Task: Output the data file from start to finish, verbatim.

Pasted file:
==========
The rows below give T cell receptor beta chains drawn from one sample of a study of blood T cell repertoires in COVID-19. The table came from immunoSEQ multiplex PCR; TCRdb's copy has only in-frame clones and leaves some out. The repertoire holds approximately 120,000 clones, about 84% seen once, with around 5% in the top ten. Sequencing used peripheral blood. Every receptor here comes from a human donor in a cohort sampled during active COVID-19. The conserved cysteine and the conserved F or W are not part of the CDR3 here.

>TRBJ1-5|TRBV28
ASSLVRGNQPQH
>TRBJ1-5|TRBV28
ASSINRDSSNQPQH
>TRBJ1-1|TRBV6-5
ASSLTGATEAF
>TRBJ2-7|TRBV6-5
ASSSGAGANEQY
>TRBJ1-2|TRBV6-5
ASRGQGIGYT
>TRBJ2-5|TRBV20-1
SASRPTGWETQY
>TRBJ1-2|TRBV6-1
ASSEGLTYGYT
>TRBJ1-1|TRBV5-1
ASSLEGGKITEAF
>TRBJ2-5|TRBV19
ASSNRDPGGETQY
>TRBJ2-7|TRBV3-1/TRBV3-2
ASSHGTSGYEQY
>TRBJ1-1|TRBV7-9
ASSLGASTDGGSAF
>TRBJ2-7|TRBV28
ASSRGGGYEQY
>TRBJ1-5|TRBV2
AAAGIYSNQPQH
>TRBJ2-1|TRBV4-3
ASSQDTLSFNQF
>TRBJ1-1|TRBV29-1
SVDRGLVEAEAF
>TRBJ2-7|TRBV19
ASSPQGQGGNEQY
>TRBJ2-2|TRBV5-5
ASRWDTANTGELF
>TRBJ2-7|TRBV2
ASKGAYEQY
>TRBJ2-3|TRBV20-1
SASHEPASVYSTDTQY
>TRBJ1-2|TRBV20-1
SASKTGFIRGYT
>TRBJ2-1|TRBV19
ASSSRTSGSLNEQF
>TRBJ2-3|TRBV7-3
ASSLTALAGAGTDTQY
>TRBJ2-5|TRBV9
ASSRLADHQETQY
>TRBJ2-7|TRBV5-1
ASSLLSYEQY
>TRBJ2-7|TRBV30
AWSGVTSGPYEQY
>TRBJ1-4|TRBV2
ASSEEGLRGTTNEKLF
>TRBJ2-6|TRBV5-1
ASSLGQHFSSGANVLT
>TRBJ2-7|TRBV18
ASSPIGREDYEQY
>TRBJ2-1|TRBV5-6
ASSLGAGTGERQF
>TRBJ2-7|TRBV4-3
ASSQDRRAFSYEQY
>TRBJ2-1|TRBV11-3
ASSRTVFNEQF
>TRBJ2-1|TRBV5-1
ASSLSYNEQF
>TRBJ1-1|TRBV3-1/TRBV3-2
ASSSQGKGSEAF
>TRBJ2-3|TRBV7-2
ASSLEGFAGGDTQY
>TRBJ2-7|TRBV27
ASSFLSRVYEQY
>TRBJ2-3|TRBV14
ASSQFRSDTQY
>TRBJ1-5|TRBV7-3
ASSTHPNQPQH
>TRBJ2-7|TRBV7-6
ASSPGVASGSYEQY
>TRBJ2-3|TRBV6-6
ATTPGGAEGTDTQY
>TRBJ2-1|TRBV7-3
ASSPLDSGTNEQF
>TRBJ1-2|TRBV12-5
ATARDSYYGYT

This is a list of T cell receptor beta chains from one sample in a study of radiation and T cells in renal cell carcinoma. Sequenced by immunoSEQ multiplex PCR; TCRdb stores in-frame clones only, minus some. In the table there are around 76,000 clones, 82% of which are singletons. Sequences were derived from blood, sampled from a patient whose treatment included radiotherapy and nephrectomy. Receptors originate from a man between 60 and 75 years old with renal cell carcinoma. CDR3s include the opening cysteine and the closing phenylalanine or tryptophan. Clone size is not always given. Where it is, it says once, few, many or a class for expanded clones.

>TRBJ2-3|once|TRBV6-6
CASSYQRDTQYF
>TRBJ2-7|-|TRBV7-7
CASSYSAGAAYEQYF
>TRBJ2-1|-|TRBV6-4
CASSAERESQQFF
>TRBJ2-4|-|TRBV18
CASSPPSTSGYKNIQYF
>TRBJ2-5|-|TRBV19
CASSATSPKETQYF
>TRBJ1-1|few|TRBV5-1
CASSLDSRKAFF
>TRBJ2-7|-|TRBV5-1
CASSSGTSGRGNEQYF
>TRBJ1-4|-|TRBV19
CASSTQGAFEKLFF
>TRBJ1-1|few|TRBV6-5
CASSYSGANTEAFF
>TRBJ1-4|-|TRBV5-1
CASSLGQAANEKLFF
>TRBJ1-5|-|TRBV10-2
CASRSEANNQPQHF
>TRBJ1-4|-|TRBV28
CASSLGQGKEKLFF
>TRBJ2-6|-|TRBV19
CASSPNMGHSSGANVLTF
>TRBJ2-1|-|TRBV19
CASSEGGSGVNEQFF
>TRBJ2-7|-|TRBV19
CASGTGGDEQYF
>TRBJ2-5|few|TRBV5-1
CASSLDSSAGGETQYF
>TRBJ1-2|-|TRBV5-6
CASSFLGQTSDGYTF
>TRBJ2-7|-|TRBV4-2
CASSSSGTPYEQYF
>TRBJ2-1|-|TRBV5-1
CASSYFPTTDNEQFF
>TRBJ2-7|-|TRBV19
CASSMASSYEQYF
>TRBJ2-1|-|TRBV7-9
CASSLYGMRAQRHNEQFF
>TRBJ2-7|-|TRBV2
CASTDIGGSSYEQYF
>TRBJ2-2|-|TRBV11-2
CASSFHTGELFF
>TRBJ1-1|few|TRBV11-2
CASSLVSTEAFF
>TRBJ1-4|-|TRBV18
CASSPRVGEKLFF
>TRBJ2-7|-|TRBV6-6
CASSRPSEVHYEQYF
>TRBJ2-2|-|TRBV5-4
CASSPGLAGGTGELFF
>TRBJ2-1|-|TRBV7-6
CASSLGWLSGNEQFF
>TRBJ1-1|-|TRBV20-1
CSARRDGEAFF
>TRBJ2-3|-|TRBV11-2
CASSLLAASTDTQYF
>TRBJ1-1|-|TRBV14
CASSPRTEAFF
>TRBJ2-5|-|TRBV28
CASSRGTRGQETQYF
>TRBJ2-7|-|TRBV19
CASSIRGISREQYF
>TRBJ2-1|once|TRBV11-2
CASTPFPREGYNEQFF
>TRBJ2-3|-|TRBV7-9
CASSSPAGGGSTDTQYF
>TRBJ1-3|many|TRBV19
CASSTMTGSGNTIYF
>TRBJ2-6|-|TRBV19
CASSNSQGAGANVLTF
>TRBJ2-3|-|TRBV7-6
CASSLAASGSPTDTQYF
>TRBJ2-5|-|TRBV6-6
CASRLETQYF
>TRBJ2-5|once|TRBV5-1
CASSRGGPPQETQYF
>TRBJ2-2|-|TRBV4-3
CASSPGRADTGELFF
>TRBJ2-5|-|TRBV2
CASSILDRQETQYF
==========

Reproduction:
The rows below give T cell receptor beta chains drawn from one sample of a study of blood T cell repertoires in COVID-19. The table came from immunoSEQ multiplex PCR; TCRdb's copy has only in-frame clones and leaves some out. The repertoire holds approximately 120,000 clones, about 84% seen once, with around 5% in the top ten. Sequencing used peripheral blood. Every receptor here comes from a human donor in a cohort sampled during active COVID-19. The conserved cysteine and the conserved F or W are not part of the CDR3 here.

>TRBJ1-5|TRBV28
ASSLVRGNQPQH
>TRBJ1-5|TRBV28
ASSINRDSSNQPQH
>TRBJ1-1|TRBV6-5
ASSLTGATEAF
>TRBJ2-7|TRBV6-5
ASSSGAGANEQY
>TRBJ1-2|TRBV6-5
ASRGQGIGYT
>TRBJ2-5|TRBV20-1
SASRPTGWETQY
>TRBJ1-2|TRBV6-1
ASSEGLTYGYT
>TRBJ1-1|TRBV5-1
ASSLEGGKITEAF
>TRBJ2-5|TRBV19
ASSNRDPGGETQY
>TRBJ2-7|TRBV3-1/TRBV3-2
ASSHGTSGYEQY
>TRBJ1-1|TRBV7-9
ASSLGASTDGGSAF
>TRBJ2-7|TRBV28
ASSRGGGYEQY
>TRBJ1-5|TRBV2
AAAGIYSNQPQH
>TRBJ2-1|TRBV4-3
ASSQDTLSFNQF
>TRBJ1-1|TRBV29-1
SVDRGLVEAEAF
>TRBJ2-7|TRBV19
ASSPQGQGGNEQY
>TRBJ2-2|TRBV5-5
ASRWDTANTGELF
>TRBJ2-7|TRBV2
ASKGAYEQY
>TRBJ2-3|TRBV20-1
SASHEPASVYSTDTQY
>TRBJ1-2|TRBV20-1
SASKTGFIRGYT
>TRBJ2-1|TRBV19
ASSSRTSGSLNEQF
>TRBJ2-3|TRBV7-3
ASSLTALAGAGTDTQY
>TRBJ2-5|TRBV9
ASSRLADHQETQY
>TRBJ2-7|TRBV5-1
ASSLLSYEQY
>TRBJ2-7|TRBV30
AWSGVTSGPYEQY
>TRBJ1-4|TRBV2
ASSEEGLRGTTNEKLF
>TRBJ2-6|TRBV5-1
ASSLGQHFSSGANVLT
>TRBJ2-7|TRBV18
ASSPIGREDYEQY
>TRBJ2-1|TRBV5-6
ASSLGAGTGERQF
>TRBJ2-7|TRBV4-3
ASSQDRRAFSYEQY
>TRBJ2-1|TRBV11-3
ASSRTVFNEQF
>TRBJ2-1|TRBV5-1
ASSLSYNEQF
>TRBJ1-1|TRBV3-1/TRBV3-2
ASSSQGKGSEAF
>TRBJ2-3|TRBV7-2
ASSLEGFAGGDTQY
>TRBJ2-7|TRBV27
ASSFLSRVYEQY
>TRBJ2-3|TRBV14
ASSQFRSDTQY
>TRBJ1-5|TRBV7-3
ASSTHPNQPQH
>TRBJ2-7|TRBV7-6
ASSPGVASGSYEQY
>TRBJ2-3|TRBV6-6
ATTPGGAEGTDTQY
>TRBJ2-1|TRBV7-3
ASSPLDSGTNEQF
>TRBJ1-2|TRBV12-5
ATARDSYYGYT

This is a list of T cell receptor beta chains from one sample in a study of radiation and T cells in renal cell carcinoma. Sequenced by immunoSEQ multiplex PCR; TCRdb stores in-frame clones only, minus some. In the table there are around 76,000 clones, 82% of which are singletons. Sequences were derived from blood, sampled from a patient whose treatment included radiotherapy and nephrectomy. Receptors originate from a man between 60 and 75 years old with renal cell carcinoma. CDR3s include the opening cysteine and the closing phenylalanine or tryptophan. Clone size is not always given. Where it is, it says once, few, many or a class for expanded clones.

>TRBJ2-3|once|TRBV6-6
CASSYQRDTQYF
>TRBJ2-7|-|TRBV7-7
CASSYSAGAAYEQYF
>TRBJ2-1|-|TRBV6-4
CASSAERESQQFF
>TRBJ2-4|-|TRBV18
CASSPPSTSGYKNIQYF
>TRBJ2-5|-|TRBV19
CASSATSPKETQYF
>TRBJ1-1|few|TRBV5-1
CASSLDSRKAFF
>TRBJ2-7|-|TRBV5-1
CASSSGTSGRGNEQYF
>TRBJ1-4|-|TRBV19
CASSTQGAFEKLFF
>TRBJ1-1|few|TRBV6-5
CASSYSGANTEAFF
>TRBJ1-4|-|TRBV5-1
CASSLGQAANEKLFF
>TRBJ1-5|-|TRBV10-2
CASRSEANNQPQHF
>TRBJ1-4|-|TRBV28
CASSLGQGKEKLFF
>TRBJ2-6|-|TRBV19
CASSPNMGHSSGANVLTF
>TRBJ2-1|-|TRBV19
CASSEGGSGVNEQFF
>TRBJ2-7|-|TRBV19
CASGTGGDEQYF
>TRBJ2-5|few|TRBV5-1
CASSLDSSAGGETQYF
>TRBJ1-2|-|TRBV5-6
CASSFLGQTSDGYTF
>TRBJ2-7|-|TRBV4-2
CASSSSGTPYEQYF
>TRBJ2-1|-|TRBV5-1
CASSYFPTTDNEQFF
>TRBJ2-7|-|TRBV19
CASSMASSYEQYF
>TRBJ2-1|-|TRBV7-9
CASSLYGMRAQRHNEQFF
>TRBJ2-7|-|TRBV2
CASTDIGGSSYEQYF
>TRBJ2-2|-|TRBV11-2
CASSFHTGELFF
>TRBJ1-1|few|TRBV11-2
CASSLVSTEAFF
>TRBJ1-4|-|TRBV18
CASSPRVGEKLFF
>TRBJ2-7|-|TRBV6-6
CASSRPSEVHYEQYF
>TRBJ2-2|-|TRBV5-4
CASSPGLAGGTGELFF
>TRBJ2-1|-|TRBV7-6
CASSLGWLSGNEQFF
>TRBJ1-1|-|TRBV20-1
CSARRDGEAFF
>TRBJ2-3|-|TRBV11-2
CASSLLAASTDTQYF
>TRBJ1-1|-|TRBV14
CASSPRTEAFF
>TRBJ2-5|-|TRBV28
CASSRGTRGQETQYF
>TRBJ2-7|-|TRBV19
CASSIRGISREQYF
>TRBJ2-1|once|TRBV11-2
CASTPFPREGYNEQFF
>TRBJ2-3|-|TRBV7-9
CASSSPAGGGSTDTQYF
>TRBJ1-3|many|TRBV19
CASSTMTGSGNTIYF
>TRBJ2-6|-|TRBV19
CASSNSQGAGANVLTF
>TRBJ2-3|-|TRBV7-6
CASSLAASGSPTDTQYF
>TRBJ2-5|-|TRBV6-6
CASRLETQYF
>TRBJ2-5|once|TRBV5-1
CASSRGGPPQETQYF
>TRBJ2-2|-|TRBV4-3
CASSPGRADTGELFF
>TRBJ2-5|-|TRBV2
CASSILDRQETQYF